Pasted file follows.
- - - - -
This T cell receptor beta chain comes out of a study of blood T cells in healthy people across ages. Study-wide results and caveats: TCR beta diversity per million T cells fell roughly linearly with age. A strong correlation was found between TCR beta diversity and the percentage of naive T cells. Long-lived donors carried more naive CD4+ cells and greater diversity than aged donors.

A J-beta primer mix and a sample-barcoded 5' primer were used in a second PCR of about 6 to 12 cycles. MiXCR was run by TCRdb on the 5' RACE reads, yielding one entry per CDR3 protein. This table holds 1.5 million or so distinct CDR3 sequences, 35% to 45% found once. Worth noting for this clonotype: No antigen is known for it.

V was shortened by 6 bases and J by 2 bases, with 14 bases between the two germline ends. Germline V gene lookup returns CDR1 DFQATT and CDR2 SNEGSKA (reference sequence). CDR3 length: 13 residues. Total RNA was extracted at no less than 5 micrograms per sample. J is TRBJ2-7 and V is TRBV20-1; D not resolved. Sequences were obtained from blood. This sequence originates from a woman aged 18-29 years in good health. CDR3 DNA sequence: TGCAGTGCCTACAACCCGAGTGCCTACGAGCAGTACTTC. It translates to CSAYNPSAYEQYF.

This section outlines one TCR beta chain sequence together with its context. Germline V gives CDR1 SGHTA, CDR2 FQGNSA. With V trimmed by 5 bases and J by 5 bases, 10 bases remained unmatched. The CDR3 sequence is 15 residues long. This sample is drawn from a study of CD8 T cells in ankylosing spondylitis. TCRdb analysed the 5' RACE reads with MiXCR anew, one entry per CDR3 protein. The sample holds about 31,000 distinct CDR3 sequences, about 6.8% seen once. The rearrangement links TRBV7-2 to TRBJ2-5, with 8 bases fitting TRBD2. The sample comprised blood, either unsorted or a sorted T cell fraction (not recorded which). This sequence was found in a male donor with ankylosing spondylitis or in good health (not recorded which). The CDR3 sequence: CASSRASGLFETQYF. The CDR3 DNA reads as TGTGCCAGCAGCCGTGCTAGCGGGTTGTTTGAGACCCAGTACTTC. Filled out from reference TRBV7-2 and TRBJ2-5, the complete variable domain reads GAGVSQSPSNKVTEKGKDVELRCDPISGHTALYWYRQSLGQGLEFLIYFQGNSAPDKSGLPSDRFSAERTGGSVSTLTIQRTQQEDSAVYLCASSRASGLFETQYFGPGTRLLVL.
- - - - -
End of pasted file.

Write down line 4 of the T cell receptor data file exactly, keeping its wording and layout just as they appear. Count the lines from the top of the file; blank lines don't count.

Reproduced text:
This section outlines one TCR beta chain sequence together with its context. Germline V gives CDR1 SGHTA, CDR2 FQGNSA. With V trimmed by 5 bases and J by 5 bases, 10 bases remained unmatched. The CDR3 sequence is 15 residues long. This sample is drawn from a study of CD8 T cells in ankylosing spondylitis. TCRdb analysed the 5' RACE reads with MiXCR anew, one entry per CDR3 protein. The sample holds about 31,000 distinct CDR3 sequences, about 6.8% seen once. The rearrangement links TRBV7-2 to TRBJ2-5, with 8 bases fitting TRBD2. The sample comprised blood, either unsorted or a sorted T cell fraction (not recorded which). This sequence was found in a male donor with ankylosing spondylitis or in good health (not recorded which). The CDR3 sequence: CASSRASGLFETQYF. The CDR3 DNA reads as TGTGCCAGCAGCCGTGCTAGCGGGTTGTTTGAGACCCAGTACTTC. Filled out from reference TRBV7-2 and TRBJ2-5, the complete variable domain reads GAGVSQSPSNKVTEKGKDVELRCDPISGHTALYWYRQSLGQGLEFLIYFQGNSAPDKSGLPSDRFSAERTGGSVSTLTIQRTQQEDSAVYLCASSRASGLFETQYFGPGTRLLVL.